High School Honorable Mentions were awarded to Alana Grimes for her witty acrylic painting that demonstrated an impressive use of texture, contrast and an analogous color scheme in a dynamic relationship between aggressive animals and benign fruit; Elizabeth Ober for her Sal the Seaman, paper dolls created with precise detail and skill, and a high degree of creativity; and Britta Bundy, for her untitled tromp l’oeil ceramic work fashioned like the trunk of a birch tree that functions as a teapot.
At the Junior High School level, I awarded 1st Place to Emma Hawker for her ceramic creature that might also function as a stringed instrument. The mild repulsion of the animal-like figure is expressed in the color and bumpy texture of its skin, while the eyes and horn on its back feature spots of colored glazes.
At the Junior High School level, I awarded 2nd Place Lola Parks’ Shoe Size C pencil drawing and collage illustrates impressive attention to detail in the drawing of one tennis shoe while the collage of the shoe seems to be an autobiographical expression of things the artist likes including I assume her tennis shoe.
Jr. High School Honorable Mentions were awarded to Kristyn Cervantes for her collage titled Sun Set Shoe, a rainbow celebration of a tennis shoe using a mosaic-style technique; Elyja Kiehna for his tempera painting, The Face of Pure Happiness, in which he reinforced the notion of happiness through his use of orange and blue to create an energized simultaneous contrast effect.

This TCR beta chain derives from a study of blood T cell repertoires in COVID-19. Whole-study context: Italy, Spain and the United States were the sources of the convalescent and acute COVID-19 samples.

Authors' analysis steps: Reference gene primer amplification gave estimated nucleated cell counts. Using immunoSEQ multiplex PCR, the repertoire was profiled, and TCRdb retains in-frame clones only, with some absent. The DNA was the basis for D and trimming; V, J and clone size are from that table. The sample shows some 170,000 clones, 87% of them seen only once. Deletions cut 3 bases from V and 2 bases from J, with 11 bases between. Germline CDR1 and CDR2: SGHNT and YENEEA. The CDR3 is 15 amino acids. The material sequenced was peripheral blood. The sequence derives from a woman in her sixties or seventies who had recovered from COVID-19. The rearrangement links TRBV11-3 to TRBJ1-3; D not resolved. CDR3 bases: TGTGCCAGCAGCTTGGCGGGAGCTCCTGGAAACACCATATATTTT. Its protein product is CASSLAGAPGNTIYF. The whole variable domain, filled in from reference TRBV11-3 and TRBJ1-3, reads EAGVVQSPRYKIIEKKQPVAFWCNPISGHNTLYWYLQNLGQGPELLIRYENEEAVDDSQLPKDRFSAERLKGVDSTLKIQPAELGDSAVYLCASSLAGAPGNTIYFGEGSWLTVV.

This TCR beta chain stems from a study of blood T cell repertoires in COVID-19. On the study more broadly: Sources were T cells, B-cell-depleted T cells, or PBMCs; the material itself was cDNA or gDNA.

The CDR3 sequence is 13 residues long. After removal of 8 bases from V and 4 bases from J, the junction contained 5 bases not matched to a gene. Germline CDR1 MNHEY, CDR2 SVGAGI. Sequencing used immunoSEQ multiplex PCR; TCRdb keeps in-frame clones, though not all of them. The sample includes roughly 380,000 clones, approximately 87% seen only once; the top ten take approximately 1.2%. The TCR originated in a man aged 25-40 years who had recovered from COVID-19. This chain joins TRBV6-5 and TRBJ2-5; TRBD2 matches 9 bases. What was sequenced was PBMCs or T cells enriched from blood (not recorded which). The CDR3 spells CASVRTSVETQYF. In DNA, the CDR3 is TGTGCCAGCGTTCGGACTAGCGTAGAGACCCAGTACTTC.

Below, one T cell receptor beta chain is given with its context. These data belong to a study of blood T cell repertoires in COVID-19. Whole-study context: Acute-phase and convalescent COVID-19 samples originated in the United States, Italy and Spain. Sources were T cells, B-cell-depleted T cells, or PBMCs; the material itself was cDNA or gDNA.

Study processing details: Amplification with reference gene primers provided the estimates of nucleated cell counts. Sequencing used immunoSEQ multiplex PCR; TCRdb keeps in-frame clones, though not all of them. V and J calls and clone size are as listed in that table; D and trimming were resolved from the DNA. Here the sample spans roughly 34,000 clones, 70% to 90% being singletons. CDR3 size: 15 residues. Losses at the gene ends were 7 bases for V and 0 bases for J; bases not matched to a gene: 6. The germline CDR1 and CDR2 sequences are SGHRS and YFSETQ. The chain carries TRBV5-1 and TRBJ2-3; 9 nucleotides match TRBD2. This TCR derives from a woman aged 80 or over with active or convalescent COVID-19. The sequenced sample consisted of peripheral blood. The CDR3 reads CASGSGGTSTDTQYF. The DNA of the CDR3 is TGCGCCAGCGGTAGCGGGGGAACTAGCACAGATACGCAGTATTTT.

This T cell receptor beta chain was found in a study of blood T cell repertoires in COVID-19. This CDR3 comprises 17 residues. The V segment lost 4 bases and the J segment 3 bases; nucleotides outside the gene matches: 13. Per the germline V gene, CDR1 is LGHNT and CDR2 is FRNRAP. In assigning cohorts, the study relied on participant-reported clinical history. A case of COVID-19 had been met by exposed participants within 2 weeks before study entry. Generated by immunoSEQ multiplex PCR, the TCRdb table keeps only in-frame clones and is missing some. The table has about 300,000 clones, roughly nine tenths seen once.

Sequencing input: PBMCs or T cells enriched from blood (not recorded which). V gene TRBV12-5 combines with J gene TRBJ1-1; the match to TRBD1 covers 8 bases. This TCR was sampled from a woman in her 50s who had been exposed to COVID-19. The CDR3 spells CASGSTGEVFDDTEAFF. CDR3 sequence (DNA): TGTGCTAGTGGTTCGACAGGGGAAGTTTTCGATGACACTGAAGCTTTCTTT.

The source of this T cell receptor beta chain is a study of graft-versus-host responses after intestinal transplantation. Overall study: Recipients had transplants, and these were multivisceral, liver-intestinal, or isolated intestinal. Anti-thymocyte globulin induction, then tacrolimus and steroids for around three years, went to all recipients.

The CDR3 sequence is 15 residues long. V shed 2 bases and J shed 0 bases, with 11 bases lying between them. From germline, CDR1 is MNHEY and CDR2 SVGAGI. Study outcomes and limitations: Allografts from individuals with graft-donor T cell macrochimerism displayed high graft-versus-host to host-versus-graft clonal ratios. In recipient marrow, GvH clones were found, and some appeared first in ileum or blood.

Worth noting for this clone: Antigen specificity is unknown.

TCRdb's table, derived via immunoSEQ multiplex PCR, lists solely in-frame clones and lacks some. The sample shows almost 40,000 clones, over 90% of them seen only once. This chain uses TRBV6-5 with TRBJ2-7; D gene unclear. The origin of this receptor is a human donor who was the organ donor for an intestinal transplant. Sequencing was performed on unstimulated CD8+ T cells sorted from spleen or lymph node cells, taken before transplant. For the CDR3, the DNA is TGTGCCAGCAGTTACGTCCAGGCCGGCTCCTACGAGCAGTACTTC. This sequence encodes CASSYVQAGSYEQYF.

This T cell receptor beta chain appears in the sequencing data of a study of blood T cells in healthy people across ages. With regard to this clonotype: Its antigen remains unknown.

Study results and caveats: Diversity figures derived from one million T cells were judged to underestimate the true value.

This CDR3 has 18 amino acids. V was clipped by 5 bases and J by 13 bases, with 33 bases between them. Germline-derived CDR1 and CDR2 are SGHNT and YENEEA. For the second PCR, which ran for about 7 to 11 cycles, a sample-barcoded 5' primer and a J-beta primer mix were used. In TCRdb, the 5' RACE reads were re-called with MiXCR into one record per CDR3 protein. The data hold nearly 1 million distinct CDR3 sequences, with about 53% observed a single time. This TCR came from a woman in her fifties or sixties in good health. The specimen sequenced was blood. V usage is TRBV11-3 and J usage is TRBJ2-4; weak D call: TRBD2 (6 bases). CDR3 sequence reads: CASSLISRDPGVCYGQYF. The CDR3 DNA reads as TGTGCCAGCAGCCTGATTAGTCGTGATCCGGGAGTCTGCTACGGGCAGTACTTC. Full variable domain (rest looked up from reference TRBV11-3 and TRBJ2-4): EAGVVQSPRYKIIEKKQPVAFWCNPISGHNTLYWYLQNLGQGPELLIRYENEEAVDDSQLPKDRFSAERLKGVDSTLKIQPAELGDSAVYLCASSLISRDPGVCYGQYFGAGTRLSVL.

Finally, I chose one artwork among the entire exhibit that I believe most adeptly places itself between the art of today and the long tradition of artworks that reference the times in which they were created and illicit meaning and conversation. I call this the Best Visual Conversation, which I awarded to Isabella McMurry for her work I Am Columbia. The work utilizes the very contemporary medium of digital design while composing a new image of the historic allegorical figure called “Columbia,” a defiant female character that symbolized America for both Europeans and Americans and first emerged in the 18th century. The image of Columbia has been reshaped and revised throughout history and McMurry presents her revision as it relates to current times.
Jennifer Spangler is Co-Director of The Northern California Arts Project (NCAP), a regional center of The California Arts Project (TCAP). Part of the California Subject Matter Project, NCAP/TCAP is a network for K-14 arts educators and exists to improve subject matter competency in all arts disciplines. Spangler served as the Butte County Local Coordinator for the California Alliance for Arts Education. Spangler is also a lecturer at California State University, Chico and Butte Community College where she has taught Art History, Art Appreciation, and Arts Education.
She received her M.A. in Art History at the University of California, Davis in 2003. Before entering the academic field, Spangler consulted with arts organizations and public agencies throughout California to plan and develop arts facilities. Clients included the City of Long Beach, the City of Santa Monica, the San Francisco Arts Commission, BRAVA! For Women in the Arts, The S.F. Mexican Museum, and Shipyard Trust for the Arts at Hunters Point Shipyard in San Francisco.